The Hong Kong government extended the lease for the US Consulate General in Central to 999 years – until 2949 – during the Tung Chee-hwa administration in 1999. The price tag was just HK$44 million, though the parcel of land may now be worth billions. The extension also removed sale restrictions on the site.

Leases of 999 years were granted by the government to some sites prior to 1901 – such as those in the Tai Koo Shing area. But the extension granted in 1999 was otherwise a rare exception.

According to documents published by shareholder rights activist David Webb, the original lease for the US consulate site was 75 years – from April 19, 1950, renewable for another 75 years, at a rent of HK$2,092 per year. There was also a sales restriction meaning the consulate had to return the land to the government should it move or close.

Hong Kong US Consulate General Embassy
US Consulate General, Hong Kong. File photo: Baycrest via Wikimedia Commons.

But there was a provision in the original lease that, with three months’ notice, the US and Hong Kong sides could reach a mutual agreement for the US side to purchase the freehold – an eternal ownership – at a fair value.

The US consulate says it has been at its current location since the late 1950s. The original lease was signed on April 14, 1960 by then-US consul general Julius Cecil Holmes. Although declassified documents showed the discussion for the lease started as early as 1949, it is uncertain as to why the lease was only signed eleven years later.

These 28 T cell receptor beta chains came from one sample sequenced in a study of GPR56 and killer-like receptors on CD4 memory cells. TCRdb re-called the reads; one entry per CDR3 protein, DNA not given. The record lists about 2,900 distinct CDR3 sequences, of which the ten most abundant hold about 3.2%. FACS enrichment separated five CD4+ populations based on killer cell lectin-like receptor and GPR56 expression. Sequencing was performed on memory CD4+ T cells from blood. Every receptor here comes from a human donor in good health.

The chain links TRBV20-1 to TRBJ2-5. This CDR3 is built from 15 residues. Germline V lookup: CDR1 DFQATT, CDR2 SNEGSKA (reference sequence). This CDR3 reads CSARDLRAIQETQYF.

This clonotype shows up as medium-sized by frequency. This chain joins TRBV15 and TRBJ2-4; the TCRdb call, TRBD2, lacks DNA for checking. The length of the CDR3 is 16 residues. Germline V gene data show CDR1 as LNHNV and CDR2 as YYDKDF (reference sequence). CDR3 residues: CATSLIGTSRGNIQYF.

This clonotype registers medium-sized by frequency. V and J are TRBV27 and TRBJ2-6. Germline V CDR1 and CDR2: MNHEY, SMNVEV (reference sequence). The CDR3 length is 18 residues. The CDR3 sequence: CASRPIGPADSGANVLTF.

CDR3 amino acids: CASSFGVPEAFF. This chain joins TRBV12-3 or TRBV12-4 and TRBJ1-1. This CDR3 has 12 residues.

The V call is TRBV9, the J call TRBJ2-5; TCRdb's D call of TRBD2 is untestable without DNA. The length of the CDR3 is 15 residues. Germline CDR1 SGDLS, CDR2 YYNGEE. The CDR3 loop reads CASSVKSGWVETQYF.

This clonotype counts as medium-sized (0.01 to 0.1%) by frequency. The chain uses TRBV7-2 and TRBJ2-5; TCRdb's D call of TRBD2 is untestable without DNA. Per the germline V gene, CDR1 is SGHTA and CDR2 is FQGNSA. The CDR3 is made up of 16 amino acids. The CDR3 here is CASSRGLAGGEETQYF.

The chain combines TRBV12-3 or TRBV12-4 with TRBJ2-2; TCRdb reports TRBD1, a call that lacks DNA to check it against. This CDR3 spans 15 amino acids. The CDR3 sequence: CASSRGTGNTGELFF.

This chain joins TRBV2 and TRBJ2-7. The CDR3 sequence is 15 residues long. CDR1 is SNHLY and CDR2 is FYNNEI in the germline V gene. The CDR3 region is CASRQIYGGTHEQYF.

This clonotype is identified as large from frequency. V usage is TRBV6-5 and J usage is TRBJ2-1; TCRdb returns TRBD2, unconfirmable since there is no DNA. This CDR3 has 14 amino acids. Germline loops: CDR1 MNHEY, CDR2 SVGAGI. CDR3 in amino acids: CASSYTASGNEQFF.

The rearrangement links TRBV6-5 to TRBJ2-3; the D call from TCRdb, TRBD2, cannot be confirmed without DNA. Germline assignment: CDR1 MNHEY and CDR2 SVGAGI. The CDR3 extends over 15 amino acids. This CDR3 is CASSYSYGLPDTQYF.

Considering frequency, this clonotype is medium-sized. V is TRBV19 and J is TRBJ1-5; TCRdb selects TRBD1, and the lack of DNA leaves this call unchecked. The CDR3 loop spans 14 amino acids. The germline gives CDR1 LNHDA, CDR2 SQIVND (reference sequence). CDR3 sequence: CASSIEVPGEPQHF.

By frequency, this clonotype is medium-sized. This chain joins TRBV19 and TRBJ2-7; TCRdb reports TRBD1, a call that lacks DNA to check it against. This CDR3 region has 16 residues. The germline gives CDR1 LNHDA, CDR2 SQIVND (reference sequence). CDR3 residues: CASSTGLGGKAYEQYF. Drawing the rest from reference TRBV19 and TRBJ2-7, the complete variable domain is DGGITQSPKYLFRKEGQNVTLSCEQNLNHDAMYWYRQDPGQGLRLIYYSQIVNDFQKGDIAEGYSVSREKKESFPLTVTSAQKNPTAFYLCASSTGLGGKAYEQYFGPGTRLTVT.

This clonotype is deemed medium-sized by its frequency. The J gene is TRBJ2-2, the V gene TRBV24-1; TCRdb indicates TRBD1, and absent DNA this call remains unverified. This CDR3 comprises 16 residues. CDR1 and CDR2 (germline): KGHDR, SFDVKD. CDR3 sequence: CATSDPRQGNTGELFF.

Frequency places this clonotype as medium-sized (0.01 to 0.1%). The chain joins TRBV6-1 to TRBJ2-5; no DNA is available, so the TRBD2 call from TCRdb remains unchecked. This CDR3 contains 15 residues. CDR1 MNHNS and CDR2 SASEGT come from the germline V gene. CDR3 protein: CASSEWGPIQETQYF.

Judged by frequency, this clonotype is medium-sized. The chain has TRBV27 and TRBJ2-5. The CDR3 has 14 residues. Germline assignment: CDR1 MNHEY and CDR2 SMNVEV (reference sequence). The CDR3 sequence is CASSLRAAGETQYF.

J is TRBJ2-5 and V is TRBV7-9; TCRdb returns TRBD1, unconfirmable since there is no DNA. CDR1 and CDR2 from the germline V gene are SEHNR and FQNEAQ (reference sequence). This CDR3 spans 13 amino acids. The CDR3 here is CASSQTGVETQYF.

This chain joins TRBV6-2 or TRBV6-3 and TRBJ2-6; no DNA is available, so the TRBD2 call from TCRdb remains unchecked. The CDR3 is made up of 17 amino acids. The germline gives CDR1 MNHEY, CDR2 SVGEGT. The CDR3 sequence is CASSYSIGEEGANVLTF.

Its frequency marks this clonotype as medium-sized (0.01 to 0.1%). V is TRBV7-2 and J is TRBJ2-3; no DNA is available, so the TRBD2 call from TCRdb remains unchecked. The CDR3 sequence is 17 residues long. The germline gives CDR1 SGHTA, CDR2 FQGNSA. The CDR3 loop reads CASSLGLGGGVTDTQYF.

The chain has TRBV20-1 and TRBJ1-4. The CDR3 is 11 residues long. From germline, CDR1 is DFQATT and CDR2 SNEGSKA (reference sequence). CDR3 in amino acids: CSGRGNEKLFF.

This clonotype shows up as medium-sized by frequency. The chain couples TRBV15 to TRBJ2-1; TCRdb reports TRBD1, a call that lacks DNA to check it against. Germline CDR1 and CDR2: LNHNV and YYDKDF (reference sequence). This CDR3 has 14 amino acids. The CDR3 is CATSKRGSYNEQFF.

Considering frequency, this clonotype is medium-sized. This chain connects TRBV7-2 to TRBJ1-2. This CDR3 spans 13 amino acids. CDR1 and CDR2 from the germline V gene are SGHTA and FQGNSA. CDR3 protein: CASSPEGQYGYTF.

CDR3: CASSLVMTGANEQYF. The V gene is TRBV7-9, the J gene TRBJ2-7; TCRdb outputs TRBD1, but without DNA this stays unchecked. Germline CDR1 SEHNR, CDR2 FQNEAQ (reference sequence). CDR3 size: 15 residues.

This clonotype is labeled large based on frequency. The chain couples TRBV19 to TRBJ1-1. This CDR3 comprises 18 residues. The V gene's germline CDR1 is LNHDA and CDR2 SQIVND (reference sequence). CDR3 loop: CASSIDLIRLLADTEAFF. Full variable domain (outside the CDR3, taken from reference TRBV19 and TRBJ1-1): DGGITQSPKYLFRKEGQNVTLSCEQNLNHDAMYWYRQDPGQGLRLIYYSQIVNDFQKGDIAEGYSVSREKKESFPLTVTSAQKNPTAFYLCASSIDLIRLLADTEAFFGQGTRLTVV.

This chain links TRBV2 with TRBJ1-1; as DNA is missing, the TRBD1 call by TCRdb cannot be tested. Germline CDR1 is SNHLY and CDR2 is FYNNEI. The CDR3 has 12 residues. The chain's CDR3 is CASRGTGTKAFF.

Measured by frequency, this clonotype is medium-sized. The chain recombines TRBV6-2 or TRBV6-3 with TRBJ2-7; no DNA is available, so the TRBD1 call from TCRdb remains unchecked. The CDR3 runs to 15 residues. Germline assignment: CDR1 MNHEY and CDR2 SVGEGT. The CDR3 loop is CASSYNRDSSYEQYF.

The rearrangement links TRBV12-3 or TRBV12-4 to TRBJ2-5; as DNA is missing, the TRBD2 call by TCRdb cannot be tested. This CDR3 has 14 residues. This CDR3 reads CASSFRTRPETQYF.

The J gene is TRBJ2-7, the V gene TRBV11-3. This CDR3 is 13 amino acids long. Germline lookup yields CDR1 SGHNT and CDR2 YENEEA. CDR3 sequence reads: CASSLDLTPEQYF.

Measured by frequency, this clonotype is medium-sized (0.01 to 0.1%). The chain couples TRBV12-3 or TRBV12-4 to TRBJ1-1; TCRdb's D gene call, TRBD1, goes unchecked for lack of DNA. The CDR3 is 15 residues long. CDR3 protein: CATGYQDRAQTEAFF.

tung chee-hwa
Tung Chee-hwa signing a bill as the chief executive in 1997. File Photo: GovHK.

According to a deed document dated October 21, 1999, then-chief executive Tung Chee-hwa agreed that the US side could pay a HK$44 million premium and capitalised rent, as well as HK$140,000 in administration fees, to extend the lease to 999 years from 1950. Plus, the sale restriction was removed.

The site has an area of 61,719 square feet. Webb estimated that, even at a low-rise plot ratio of five, it would worth HK$7.71 billion now – 175 times the price the US consulate paid.

David Webb.
David Webb. File

Webb also said that, upon inspection, the UK Consulate General only has a lease running up to June 30, 2047 – the expiry date of China’s promise that “the previous capitalist system and way of life shall remain unchanged for 50 years,” as stipulated in Hong Kong’s Basic Law.

“Given the ‘One Country, Two Systems’ model and the fact that mainland China only grants ‘Land Use Rights’ up to 70 years, it is probably also true that the USA has the longest leasehold property in all of China,” Webb wrote.

Kris Cheng is a Hong Kong journalist with an interest in local politics. His work has been featured in Washington Post, Public Radio International, Hong Kong Economic Times and others. He has a BSSc in Sociology from the Chinese University of Hong Kong. Kris is HKFP's Editorial Director.